Nicholas Lukowiak

This conversation is closed.

What is art?

Pythagoreanism founder Pythagoras (ca. 570 – ca. 490 BCE) favored the idea of Quadrivium. "The quadrivium comprised the four subjects, or arts, taught in medieval universities after the trivium. The quadrivium consisted of arithmetic, geometry, music, and astronomy. These followed the preparatory work of the trivium made up of grammar, logic, and rhetoric. In turn, the quadrivium was considered preparatory work for the serious study of philosophy and theology."

Pythagoreanism school of thought is exceptional and I feel it is of value when explaining how deep art goes into our history of thought on this earth (of course it goes even deeper!).

All art is of value when involving self expression, logic, and imagination.

I mean check these out! (I encourage search engine'ing always)

1 - 2 = pi into music
3 – 4 = motion of objects into art
5 = a song based on the formula of pythagora
6 = video is a instructional video on how Pythagorean theory works musically
7 – 8 = videos created by Symphony of Science
9 = personal favorite acoustic guitarist: Ewan Dobson

1.) http://www.youtube.com/watch?v=nhlMHoEx8c4
2.) http://www.youtube.com/watch?v=cdJhGtOhCkc&feature=related
3.) http://www.disinfo.com/2011/05/physics-is-beauty-video/
4.) http://ensign.editme.com/t43dances
5.) http://www.youtube.com/watch?v=-DXEsz7vnAM&feature=fvwrel
6.) http://www.youtube.com/watch?v=0NSZ7KkCP5Q&feature=related
7.) http://www.youtube.com/watch?v=JB7jSFeVz1U&feature=player_embedded
8.) http://www.youtube.com/watch?v=XGK84Poeynk&feature=relmfu
9.) http://www.youtube.com/watch?v=eXqPYte8tvc
Take this thread as openly as possible; consider self in reflection and/or separate from the world. Open-endedness is a want/need involving art in my opinion.
The human mind can understand universal concepts and store them into such a small package, art is only one way in which these concepts can be dictated, but this is the most entertaining form! (Opinion)
What is art?

  • Jul 4 2011: What is art? That’s a question rooted in the vagaries of logic. An artist circumvents logic, and connects with an intuitive source. I’m not suggesting an esoteric connection, but rather a connection that exists prior to the fragmenting lexicon of cognition (language, musical notation, symbols, etc.). A pragmatic example would be a writer’s search for a word. They have a clear understanding of what they are trying to express prior to finding the appropriate words. This is not an issue of memory, because they do not have a word they have forgotten, but rather do not have a word to express their intuition.

    Intuition is often relegated to the level of mysticism. An involuntary function of cognitive thinking that lacks the rigor or prerequisite degree of awareness associated with logic. But intuition is a universal awareness that precludes interconnectivity and senses the whole. It’s the seamless nature of intuition that eludes detection, classification or demarcation.

    Art is clarity of expression. Clarity is achieved by ignoring the fragmenting nature of intellect and sensing the seamless nature of the whole. Paint, pencil, notes, choreography, words, digital memes, are all tools of expression. But they will never be the thing being expressed. The degree of skill in the use of these tools brings the artist closer to expressing the universal truth felt by everyone. Creating a feeling of authenticity.
  • thumb
    Jun 22 2011: a lot of words don't say anything
    if you ask Zappa he answered :
    Art is making nothing of something (and upsite) and even try to sell it
    making something of nothing is just using your imagination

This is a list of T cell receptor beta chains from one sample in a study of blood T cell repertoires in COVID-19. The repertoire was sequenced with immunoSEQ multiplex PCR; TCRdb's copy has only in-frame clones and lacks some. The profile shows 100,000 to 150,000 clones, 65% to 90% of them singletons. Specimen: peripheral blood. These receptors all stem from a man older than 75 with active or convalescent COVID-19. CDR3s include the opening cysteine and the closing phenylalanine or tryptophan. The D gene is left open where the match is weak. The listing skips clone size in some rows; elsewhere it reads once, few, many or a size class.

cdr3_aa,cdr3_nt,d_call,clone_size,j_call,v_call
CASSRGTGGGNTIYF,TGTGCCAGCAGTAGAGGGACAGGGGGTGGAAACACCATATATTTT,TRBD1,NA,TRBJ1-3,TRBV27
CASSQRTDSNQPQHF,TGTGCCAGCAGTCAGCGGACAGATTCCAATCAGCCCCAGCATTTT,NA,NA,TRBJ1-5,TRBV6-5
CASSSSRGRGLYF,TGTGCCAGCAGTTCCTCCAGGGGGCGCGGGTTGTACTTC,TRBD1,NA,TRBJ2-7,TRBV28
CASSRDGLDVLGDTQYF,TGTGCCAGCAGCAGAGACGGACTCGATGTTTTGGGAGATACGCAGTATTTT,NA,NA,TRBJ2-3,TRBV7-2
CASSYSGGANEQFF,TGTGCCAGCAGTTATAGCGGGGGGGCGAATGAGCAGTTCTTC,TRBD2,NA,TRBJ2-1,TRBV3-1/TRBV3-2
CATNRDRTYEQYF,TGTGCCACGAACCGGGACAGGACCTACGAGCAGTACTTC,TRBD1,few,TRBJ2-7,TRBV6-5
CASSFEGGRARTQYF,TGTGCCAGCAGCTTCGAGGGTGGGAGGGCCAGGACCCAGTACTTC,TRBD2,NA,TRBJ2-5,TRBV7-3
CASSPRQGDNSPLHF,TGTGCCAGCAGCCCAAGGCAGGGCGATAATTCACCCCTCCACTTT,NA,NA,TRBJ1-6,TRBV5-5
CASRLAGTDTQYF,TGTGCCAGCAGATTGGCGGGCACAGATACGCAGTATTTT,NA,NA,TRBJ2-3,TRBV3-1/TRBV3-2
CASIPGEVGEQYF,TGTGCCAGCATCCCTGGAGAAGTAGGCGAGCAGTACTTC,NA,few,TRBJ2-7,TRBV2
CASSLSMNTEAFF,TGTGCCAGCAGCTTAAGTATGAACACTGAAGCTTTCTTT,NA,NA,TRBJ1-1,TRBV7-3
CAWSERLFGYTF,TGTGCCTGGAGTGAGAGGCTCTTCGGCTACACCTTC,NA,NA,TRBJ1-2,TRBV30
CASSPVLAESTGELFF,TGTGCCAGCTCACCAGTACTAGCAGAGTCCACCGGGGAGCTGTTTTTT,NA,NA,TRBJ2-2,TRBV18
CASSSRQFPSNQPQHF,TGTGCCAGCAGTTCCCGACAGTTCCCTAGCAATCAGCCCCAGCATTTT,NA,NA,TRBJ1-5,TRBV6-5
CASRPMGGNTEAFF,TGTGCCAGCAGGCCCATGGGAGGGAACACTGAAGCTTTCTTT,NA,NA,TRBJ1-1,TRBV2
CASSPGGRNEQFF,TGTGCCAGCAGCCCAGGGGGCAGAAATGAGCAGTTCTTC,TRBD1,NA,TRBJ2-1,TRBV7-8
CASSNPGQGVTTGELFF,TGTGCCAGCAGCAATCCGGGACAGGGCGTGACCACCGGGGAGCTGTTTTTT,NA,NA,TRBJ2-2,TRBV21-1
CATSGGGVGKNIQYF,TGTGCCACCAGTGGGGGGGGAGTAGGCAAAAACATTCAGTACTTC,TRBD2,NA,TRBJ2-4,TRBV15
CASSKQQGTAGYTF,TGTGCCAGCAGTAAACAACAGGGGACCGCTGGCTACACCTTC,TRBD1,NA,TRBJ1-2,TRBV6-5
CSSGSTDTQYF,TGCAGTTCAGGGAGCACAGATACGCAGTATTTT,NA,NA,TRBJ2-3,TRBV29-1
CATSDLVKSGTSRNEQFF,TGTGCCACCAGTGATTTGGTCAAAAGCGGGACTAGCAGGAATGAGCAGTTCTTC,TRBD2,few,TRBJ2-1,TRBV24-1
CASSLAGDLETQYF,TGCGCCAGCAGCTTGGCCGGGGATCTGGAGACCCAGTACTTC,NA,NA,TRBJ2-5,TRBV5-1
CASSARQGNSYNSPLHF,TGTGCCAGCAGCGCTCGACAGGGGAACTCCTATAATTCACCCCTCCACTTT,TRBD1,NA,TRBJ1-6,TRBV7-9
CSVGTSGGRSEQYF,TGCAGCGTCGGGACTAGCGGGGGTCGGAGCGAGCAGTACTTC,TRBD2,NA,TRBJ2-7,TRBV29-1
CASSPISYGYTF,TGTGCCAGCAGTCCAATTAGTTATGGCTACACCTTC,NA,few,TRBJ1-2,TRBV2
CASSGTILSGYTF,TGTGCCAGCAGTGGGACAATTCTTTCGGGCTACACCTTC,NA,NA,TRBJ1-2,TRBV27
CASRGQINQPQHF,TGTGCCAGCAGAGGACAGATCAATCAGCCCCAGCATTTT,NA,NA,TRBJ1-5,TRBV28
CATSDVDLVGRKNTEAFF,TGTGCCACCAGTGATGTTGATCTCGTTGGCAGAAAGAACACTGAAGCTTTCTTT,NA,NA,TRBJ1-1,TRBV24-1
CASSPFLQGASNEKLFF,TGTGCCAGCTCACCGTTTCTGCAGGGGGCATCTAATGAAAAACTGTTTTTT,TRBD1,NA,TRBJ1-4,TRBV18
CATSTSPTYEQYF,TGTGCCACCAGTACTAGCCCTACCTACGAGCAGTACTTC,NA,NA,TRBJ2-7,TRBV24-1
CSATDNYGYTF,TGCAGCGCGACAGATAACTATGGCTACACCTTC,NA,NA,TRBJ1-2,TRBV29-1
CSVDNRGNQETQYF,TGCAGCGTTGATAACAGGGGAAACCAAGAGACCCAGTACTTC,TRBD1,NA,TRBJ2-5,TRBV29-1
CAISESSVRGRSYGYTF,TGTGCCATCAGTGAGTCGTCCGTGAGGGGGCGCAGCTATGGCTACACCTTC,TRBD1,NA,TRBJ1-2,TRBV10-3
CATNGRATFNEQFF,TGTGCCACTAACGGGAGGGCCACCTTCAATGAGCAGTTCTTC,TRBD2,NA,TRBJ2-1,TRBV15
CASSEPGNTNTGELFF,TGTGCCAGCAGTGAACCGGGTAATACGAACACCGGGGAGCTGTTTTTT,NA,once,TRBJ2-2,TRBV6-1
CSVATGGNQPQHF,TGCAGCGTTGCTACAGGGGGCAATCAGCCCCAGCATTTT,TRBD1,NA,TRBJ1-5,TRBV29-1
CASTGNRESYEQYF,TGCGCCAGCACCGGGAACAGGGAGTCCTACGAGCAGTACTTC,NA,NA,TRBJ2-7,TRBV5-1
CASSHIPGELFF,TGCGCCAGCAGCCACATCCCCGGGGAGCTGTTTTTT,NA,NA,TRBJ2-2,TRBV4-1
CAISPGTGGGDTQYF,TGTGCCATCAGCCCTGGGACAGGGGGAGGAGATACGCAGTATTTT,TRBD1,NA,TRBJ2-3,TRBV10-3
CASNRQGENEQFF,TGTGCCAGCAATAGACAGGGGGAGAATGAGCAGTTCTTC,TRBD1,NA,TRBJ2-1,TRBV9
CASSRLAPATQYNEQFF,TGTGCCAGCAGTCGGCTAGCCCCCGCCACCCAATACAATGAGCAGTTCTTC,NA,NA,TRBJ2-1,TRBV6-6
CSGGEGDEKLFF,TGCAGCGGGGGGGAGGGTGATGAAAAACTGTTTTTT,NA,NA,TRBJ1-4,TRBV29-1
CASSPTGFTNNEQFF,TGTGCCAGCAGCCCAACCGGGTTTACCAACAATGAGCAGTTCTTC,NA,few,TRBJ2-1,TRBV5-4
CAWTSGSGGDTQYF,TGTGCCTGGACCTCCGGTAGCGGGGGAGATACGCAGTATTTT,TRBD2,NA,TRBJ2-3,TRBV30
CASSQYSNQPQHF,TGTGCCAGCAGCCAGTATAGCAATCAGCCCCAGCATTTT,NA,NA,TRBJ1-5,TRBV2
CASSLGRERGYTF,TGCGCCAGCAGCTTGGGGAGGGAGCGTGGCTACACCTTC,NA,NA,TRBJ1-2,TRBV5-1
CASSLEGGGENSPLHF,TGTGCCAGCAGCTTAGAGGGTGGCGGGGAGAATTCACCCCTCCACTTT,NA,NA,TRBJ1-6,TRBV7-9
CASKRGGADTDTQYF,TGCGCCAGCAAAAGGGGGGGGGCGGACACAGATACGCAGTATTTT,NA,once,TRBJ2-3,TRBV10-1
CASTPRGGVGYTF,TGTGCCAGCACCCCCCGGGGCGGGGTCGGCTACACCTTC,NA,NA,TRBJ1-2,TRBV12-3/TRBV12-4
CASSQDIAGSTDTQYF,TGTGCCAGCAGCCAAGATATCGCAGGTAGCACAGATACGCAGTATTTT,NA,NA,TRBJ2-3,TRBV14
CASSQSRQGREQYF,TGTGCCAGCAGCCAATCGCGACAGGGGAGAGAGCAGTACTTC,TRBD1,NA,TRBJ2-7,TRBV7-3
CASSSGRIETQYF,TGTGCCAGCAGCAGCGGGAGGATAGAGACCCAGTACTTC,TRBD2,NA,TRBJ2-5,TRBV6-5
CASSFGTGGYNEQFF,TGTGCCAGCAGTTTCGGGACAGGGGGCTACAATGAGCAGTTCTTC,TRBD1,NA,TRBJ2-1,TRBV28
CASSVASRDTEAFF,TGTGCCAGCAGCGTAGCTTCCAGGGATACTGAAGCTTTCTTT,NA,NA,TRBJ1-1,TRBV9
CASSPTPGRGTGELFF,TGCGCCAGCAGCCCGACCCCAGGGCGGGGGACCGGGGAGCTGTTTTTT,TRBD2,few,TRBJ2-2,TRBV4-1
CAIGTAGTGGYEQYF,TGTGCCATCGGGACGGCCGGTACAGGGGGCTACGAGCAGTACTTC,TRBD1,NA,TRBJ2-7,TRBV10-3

imagination can be often artistic
    art is what you or them choose
    of those
    imaginations
  • thumb
    Jun 16 2011: Art is deformation. Art breaks down things and puts them back again. "God" is an artist because this universe is a "creation" or emanation. Something was put forth that wasn't there before. and every human artist partakes of "God"'s urge to create. It is this mystical commonality that gives art its aesthetic value.

    I know there are many atheists here. I'm not talking about the God of religion, but the God of mysticism. That universal consciousness that gives us all our core commonalities.
    • thumb
      Jun 16 2011: Well articulated. "Art is deformation" is a great statement. Easily defends "Life is art".

      Mysticism exist in religions.

      And there are a lot of atheist on here. But atheism does not mean they believe the word "God" is always tied to one meaning. I find existentialism and natural philosophy to be similar approaches to breaking down the universe.

      Do you feel "art" is a human skill, ability, and/or result?

      If so, tell me, what is the "art" of culture(s)?
      • thumb
        Jun 16 2011: Of course, atheism can mean different things. Let's just say most atheists deny the existence of the "God who demands and commands worship like a despotic ruler".

        I feel art is the result of overwhelming intuition. When intuition overtakes emotion, logic, science, skill, etc, then art is created. That's why art cannot be taught. In art classes, the instructor can only attempt to arouse or tickle the intuition of the students. Whoever is "gifted" that strong intuition, becomes renowned as a genius. When Einstein came up with the concept of relativity, he was creating art. It became science only when it was put into math equations. We appreciate relativity as if it were a beautiful painting or a piece of music.

        Skill does not help much, because "skill" is "what is" but "art" is "what could be". A genius painter is not restricted by the types of brushes he has, or the number of colors he has. His intuition will push forward and he will mix colors in different proportions or do something else with his brushes (e.g., Pointillism).

        In fact, I'll say that the art of one generation becomes the skill of the next generation. So that the new generation has to use the skill to create its own art. Mind you, that doesn't mean the previous art is thrown away, but it's incorporated in the skillset of the new gen.

        Of course, art is appreciated only in a context, and this is where culture come in. A specific culture provides the context in which others can appreciate a work of art. "Culture" as in "an individual's frame of interpretation of his world". Entire nations might share a common frame of interpreting their world, hence you have cultures of different nations. However, it could happen that one guy gets a piece of "postmodern art", and the guy next to him, his twin brother, doesn't get it. That's because they two have different "cultures".